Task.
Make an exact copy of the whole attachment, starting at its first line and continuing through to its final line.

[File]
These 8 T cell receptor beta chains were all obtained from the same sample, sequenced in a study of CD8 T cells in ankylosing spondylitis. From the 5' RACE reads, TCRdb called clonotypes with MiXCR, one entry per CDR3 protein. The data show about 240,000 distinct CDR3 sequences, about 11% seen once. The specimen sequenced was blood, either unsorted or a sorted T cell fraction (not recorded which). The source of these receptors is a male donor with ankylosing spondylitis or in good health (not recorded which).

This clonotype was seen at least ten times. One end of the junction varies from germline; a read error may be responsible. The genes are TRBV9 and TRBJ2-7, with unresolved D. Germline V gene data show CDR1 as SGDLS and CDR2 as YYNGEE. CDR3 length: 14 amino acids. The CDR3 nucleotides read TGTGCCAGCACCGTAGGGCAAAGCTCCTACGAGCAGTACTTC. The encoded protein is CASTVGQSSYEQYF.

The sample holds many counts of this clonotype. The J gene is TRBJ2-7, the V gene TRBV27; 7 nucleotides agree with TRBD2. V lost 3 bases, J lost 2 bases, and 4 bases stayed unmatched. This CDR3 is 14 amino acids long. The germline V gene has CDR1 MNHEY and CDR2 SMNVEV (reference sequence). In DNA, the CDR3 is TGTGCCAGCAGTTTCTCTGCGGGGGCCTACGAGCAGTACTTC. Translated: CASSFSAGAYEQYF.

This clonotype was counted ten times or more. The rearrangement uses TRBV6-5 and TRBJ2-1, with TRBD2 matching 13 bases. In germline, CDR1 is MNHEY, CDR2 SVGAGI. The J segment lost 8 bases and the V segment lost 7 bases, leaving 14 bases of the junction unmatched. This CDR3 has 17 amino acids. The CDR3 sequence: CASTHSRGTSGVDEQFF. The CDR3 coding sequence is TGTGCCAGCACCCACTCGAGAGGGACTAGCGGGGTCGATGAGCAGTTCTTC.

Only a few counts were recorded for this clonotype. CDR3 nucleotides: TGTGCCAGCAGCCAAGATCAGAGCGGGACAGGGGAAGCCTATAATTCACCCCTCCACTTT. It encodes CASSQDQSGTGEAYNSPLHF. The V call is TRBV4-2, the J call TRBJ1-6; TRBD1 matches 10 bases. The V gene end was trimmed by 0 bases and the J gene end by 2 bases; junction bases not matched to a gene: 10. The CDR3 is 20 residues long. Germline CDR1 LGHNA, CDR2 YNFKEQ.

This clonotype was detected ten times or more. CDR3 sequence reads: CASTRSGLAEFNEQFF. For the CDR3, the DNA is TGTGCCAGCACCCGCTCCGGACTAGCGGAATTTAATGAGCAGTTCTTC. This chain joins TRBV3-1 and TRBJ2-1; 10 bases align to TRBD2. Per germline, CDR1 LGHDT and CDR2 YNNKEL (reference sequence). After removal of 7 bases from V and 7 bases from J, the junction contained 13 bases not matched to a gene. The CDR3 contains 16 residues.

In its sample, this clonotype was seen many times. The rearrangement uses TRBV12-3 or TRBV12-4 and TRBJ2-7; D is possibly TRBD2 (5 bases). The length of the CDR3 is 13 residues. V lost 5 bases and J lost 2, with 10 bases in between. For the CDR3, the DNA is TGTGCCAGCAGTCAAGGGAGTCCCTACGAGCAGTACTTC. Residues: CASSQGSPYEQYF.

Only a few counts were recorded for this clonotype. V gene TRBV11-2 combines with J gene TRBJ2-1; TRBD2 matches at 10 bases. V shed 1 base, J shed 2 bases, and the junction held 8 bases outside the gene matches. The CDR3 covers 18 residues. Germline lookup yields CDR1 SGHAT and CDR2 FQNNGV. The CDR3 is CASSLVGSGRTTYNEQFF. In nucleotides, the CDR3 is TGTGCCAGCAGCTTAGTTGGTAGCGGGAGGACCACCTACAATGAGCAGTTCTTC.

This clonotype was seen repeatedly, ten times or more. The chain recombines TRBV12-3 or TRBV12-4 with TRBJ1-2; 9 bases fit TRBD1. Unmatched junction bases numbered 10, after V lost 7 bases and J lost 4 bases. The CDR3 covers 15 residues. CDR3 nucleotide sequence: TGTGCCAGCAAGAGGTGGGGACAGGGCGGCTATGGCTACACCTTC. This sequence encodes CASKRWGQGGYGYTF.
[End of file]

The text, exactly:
These 8 T cell receptor beta chains were all obtained from the same sample, sequenced in a study of CD8 T cells in ankylosing spondylitis. From the 5' RACE reads, TCRdb called clonotypes with MiXCR, one entry per CDR3 protein. The data show about 240,000 distinct CDR3 sequences, about 11% seen once. The specimen sequenced was blood, either unsorted or a sorted T cell fraction (not recorded which). The source of these receptors is a male donor with ankylosing spondylitis or in good health (not recorded which).

This clonotype was seen at least ten times. One end of the junction varies from germline; a read error may be responsible. The genes are TRBV9 and TRBJ2-7, with unresolved D. Germline V gene data show CDR1 as SGDLS and CDR2 as YYNGEE. CDR3 length: 14 amino acids. The CDR3 nucleotides read TGTGCCAGCACCGTAGGGCAAAGCTCCTACGAGCAGTACTTC. The encoded protein is CASTVGQSSYEQYF.

The sample holds many counts of this clonotype. The J gene is TRBJ2-7, the V gene TRBV27; 7 nucleotides agree with TRBD2. V lost 3 bases, J lost 2 bases, and 4 bases stayed unmatched. This CDR3 is 14 amino acids long. The germline V gene has CDR1 MNHEY and CDR2 SMNVEV (reference sequence). In DNA, the CDR3 is TGTGCCAGCAGTTTCTCTGCGGGGGCCTACGAGCAGTACTTC. Translated: CASSFSAGAYEQYF.

This clonotype was counted ten times or more. The rearrangement uses TRBV6-5 and TRBJ2-1, with TRBD2 matching 13 bases. In germline, CDR1 is MNHEY, CDR2 SVGAGI. The J segment lost 8 bases and the V segment lost 7 bases, leaving 14 bases of the junction unmatched. This CDR3 has 17 amino acids. The CDR3 sequence: CASTHSRGTSGVDEQFF. The CDR3 coding sequence is TGTGCCAGCACCCACTCGAGAGGGACTAGCGGGGTCGATGAGCAGTTCTTC.

Only a few counts were recorded for this clonotype. CDR3 nucleotides: TGTGCCAGCAGCCAAGATCAGAGCGGGACAGGGGAAGCCTATAATTCACCCCTCCACTTT. It encodes CASSQDQSGTGEAYNSPLHF. The V call is TRBV4-2, the J call TRBJ1-6; TRBD1 matches 10 bases. The V gene end was trimmed by 0 bases and the J gene end by 2 bases; junction bases not matched to a gene: 10. The CDR3 is 20 residues long. Germline CDR1 LGHNA, CDR2 YNFKEQ.

This clonotype was detected ten times or more. CDR3 sequence reads: CASTRSGLAEFNEQFF. For the CDR3, the DNA is TGTGCCAGCACCCGCTCCGGACTAGCGGAATTTAATGAGCAGTTCTTC. This chain joins TRBV3-1 and TRBJ2-1; 10 bases align to TRBD2. Per germline, CDR1 LGHDT and CDR2 YNNKEL (reference sequence). After removal of 7 bases from V and 7 bases from J, the junction contained 13 bases not matched to a gene. The CDR3 contains 16 residues.

In its sample, this clonotype was seen many times. The rearrangement uses TRBV12-3 or TRBV12-4 and TRBJ2-7; D is possibly TRBD2 (5 bases). The length of the CDR3 is 13 residues. V lost 5 bases and J lost 2, with 10 bases in between. For the CDR3, the DNA is TGTGCCAGCAGTCAAGGGAGTCCCTACGAGCAGTACTTC. Residues: CASSQGSPYEQYF.

Only a few counts were recorded for this clonotype. V gene TRBV11-2 combines with J gene TRBJ2-1; TRBD2 matches at 10 bases. V shed 1 base, J shed 2 bases, and the junction held 8 bases outside the gene matches. The CDR3 covers 18 residues. Germline lookup yields CDR1 SGHAT and CDR2 FQNNGV. The CDR3 is CASSLVGSGRTTYNEQFF. In nucleotides, the CDR3 is TGTGCCAGCAGCTTAGTTGGTAGCGGGAGGACCACCTACAATGAGCAGTTCTTC.

This clonotype was seen repeatedly, ten times or more. The chain recombines TRBV12-3 or TRBV12-4 with TRBJ1-2; 9 bases fit TRBD1. Unmatched junction bases numbered 10, after V lost 7 bases and J lost 4 bases. The CDR3 covers 15 residues. CDR3 nucleotide sequence: TGTGCCAGCAAGAGGTGGGGACAGGGCGGCTATGGCTACACCTTC. This sequence encodes CASKRWGQGGYGYTF.